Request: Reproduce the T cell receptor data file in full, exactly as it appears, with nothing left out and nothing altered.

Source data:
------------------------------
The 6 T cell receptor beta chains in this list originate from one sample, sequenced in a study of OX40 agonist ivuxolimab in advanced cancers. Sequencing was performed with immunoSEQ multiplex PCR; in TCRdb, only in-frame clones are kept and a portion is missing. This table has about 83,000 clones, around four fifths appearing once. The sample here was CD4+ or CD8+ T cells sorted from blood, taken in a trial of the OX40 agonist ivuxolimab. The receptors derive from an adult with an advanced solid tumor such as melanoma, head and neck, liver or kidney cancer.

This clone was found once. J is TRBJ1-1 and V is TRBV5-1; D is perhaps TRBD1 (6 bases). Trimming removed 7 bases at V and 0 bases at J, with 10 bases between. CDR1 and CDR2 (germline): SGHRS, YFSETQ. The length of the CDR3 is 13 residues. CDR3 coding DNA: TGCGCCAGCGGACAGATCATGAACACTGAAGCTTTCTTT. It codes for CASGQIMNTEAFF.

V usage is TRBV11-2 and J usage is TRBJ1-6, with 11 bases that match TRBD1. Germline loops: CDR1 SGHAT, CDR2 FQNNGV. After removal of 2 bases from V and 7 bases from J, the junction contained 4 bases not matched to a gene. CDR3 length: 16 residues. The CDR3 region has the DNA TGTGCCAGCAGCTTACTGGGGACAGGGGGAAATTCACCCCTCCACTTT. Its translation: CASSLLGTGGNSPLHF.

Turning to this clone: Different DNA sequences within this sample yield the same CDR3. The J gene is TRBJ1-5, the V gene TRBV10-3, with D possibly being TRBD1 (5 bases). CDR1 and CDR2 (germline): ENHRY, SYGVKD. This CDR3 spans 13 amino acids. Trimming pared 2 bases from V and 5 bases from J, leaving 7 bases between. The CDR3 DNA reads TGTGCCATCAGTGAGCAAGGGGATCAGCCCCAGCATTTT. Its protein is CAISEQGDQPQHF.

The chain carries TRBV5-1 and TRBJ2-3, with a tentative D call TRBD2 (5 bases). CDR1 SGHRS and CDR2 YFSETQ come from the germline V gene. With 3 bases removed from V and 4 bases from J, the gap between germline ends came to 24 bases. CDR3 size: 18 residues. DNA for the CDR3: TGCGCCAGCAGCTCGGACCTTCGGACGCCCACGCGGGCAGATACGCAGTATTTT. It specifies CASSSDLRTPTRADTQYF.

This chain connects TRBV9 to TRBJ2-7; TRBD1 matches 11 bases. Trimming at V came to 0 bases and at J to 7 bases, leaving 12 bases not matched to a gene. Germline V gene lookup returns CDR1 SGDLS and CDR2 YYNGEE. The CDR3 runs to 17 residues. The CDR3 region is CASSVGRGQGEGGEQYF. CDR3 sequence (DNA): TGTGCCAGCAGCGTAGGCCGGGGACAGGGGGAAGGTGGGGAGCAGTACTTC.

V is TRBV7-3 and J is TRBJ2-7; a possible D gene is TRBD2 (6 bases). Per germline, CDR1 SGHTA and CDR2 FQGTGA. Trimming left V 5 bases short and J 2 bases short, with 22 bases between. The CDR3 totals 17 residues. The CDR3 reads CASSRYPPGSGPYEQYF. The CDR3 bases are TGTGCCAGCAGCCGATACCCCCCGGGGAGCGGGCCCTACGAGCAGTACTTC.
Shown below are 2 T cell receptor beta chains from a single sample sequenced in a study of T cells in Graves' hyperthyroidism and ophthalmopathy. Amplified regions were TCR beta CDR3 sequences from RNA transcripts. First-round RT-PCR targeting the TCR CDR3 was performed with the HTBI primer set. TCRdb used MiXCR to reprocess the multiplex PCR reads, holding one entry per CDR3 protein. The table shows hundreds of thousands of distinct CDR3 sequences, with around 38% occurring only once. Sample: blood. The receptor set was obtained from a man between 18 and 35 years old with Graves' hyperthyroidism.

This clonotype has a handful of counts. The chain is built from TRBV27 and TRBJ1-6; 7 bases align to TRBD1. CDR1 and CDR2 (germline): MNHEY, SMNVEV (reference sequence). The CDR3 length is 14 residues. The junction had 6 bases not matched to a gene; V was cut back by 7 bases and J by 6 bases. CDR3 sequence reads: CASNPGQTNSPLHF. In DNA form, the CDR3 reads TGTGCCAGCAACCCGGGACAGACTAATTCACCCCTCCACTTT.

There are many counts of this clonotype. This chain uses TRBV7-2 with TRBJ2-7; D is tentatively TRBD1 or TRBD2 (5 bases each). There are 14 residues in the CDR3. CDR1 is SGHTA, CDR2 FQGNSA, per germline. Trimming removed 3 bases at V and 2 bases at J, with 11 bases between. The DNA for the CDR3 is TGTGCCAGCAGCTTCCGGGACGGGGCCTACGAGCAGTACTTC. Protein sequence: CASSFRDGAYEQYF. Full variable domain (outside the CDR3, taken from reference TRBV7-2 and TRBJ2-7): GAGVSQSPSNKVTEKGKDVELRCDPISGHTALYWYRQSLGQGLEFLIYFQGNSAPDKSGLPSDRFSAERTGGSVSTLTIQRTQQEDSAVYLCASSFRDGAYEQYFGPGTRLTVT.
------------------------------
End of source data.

The 6 T cell receptor beta chains in this list originate from one sample, sequenced in a study of OX40 agonist ivuxolimab in advanced cancers. Sequencing was performed with immunoSEQ multiplex PCR; in TCRdb, only in-frame clones are kept and a portion is missing. This table has about 83,000 clones, around four fifths appearing once. The sample here was CD4+ or CD8+ T cells sorted from blood, taken in a trial of the OX40 agonist ivuxolimab. The receptors derive from an adult with an advanced solid tumor such as melanoma, head and neck, liver or kidney cancer.

This clone was found once. J is TRBJ1-1 and V is TRBV5-1; D is perhaps TRBD1 (6 bases). Trimming removed 7 bases at V and 0 bases at J, with 10 bases between. CDR1 and CDR2 (germline): SGHRS, YFSETQ. The length of the CDR3 is 13 residues. CDR3 coding DNA: TGCGCCAGCGGACAGATCATGAACACTGAAGCTTTCTTT. It codes for CASGQIMNTEAFF.

V usage is TRBV11-2 and J usage is TRBJ1-6, with 11 bases that match TRBD1. Germline loops: CDR1 SGHAT, CDR2 FQNNGV. After removal of 2 bases from V and 7 bases from J, the junction contained 4 bases not matched to a gene. CDR3 length: 16 residues. The CDR3 region has the DNA TGTGCCAGCAGCTTACTGGGGACAGGGGGAAATTCACCCCTCCACTTT. Its translation: CASSLLGTGGNSPLHF.

Turning to this clone: Different DNA sequences within this sample yield the same CDR3. The J gene is TRBJ1-5, the V gene TRBV10-3, with D possibly being TRBD1 (5 bases). CDR1 and CDR2 (germline): ENHRY, SYGVKD. This CDR3 spans 13 amino acids. Trimming pared 2 bases from V and 5 bases from J, leaving 7 bases between. The CDR3 DNA reads TGTGCCATCAGTGAGCAAGGGGATCAGCCCCAGCATTTT. Its protein is CAISEQGDQPQHF.

The chain carries TRBV5-1 and TRBJ2-3, with a tentative D call TRBD2 (5 bases). CDR1 SGHRS and CDR2 YFSETQ come from the germline V gene. With 3 bases removed from V and 4 bases from J, the gap between germline ends came to 24 bases. CDR3 size: 18 residues. DNA for the CDR3: TGCGCCAGCAGCTCGGACCTTCGGACGCCCACGCGGGCAGATACGCAGTATTTT. It specifies CASSSDLRTPTRADTQYF.

This chain connects TRBV9 to TRBJ2-7; TRBD1 matches 11 bases. Trimming at V came to 0 bases and at J to 7 bases, leaving 12 bases not matched to a gene. Germline V gene lookup returns CDR1 SGDLS and CDR2 YYNGEE. The CDR3 runs to 17 residues. The CDR3 region is CASSVGRGQGEGGEQYF. CDR3 sequence (DNA): TGTGCCAGCAGCGTAGGCCGGGGACAGGGGGAAGGTGGGGAGCAGTACTTC.

V is TRBV7-3 and J is TRBJ2-7; a possible D gene is TRBD2 (6 bases). Per germline, CDR1 SGHTA and CDR2 FQGTGA. Trimming left V 5 bases short and J 2 bases short, with 22 bases between. The CDR3 totals 17 residues. The CDR3 reads CASSRYPPGSGPYEQYF. The CDR3 bases are TGTGCCAGCAGCCGATACCCCCCGGGGAGCGGGCCCTACGAGCAGTACTTC.
Shown below are 2 T cell receptor beta chains from a single sample sequenced in a study of T cells in Graves' hyperthyroidism and ophthalmopathy. Amplified regions were TCR beta CDR3 sequences from RNA transcripts. First-round RT-PCR targeting the TCR CDR3 was performed with the HTBI primer set. TCRdb used MiXCR to reprocess the multiplex PCR reads, holding one entry per CDR3 protein. The table shows hundreds of thousands of distinct CDR3 sequences, with around 38% occurring only once. Sample: blood. The receptor set was obtained from a man between 18 and 35 years old with Graves' hyperthyroidism.

This clonotype has a handful of counts. The chain is built from TRBV27 and TRBJ1-6; 7 bases align to TRBD1. CDR1 and CDR2 (germline): MNHEY, SMNVEV (reference sequence). The CDR3 length is 14 residues. The junction had 6 bases not matched to a gene; V was cut back by 7 bases and J by 6 bases. CDR3 sequence reads: CASNPGQTNSPLHF. In DNA form, the CDR3 reads TGTGCCAGCAACCCGGGACAGACTAATTCACCCCTCCACTTT.

There are many counts of this clonotype. This chain uses TRBV7-2 with TRBJ2-7; D is tentatively TRBD1 or TRBD2 (5 bases each). There are 14 residues in the CDR3. CDR1 is SGHTA, CDR2 FQGNSA, per germline. Trimming removed 3 bases at V and 2 bases at J, with 11 bases between. The DNA for the CDR3 is TGTGCCAGCAGCTTCCGGGACGGGGCCTACGAGCAGTACTTC. Protein sequence: CASSFRDGAYEQYF. Full variable domain (outside the CDR3, taken from reference TRBV7-2 and TRBJ2-7): GAGVSQSPSNKVTEKGKDVELRCDPISGHTALYWYRQSLGQGLEFLIYFQGNSAPDKSGLPSDRFSAERTGGSVSTLTIQRTQQEDSAVYLCASSFRDGAYEQYFGPGTRLTVT.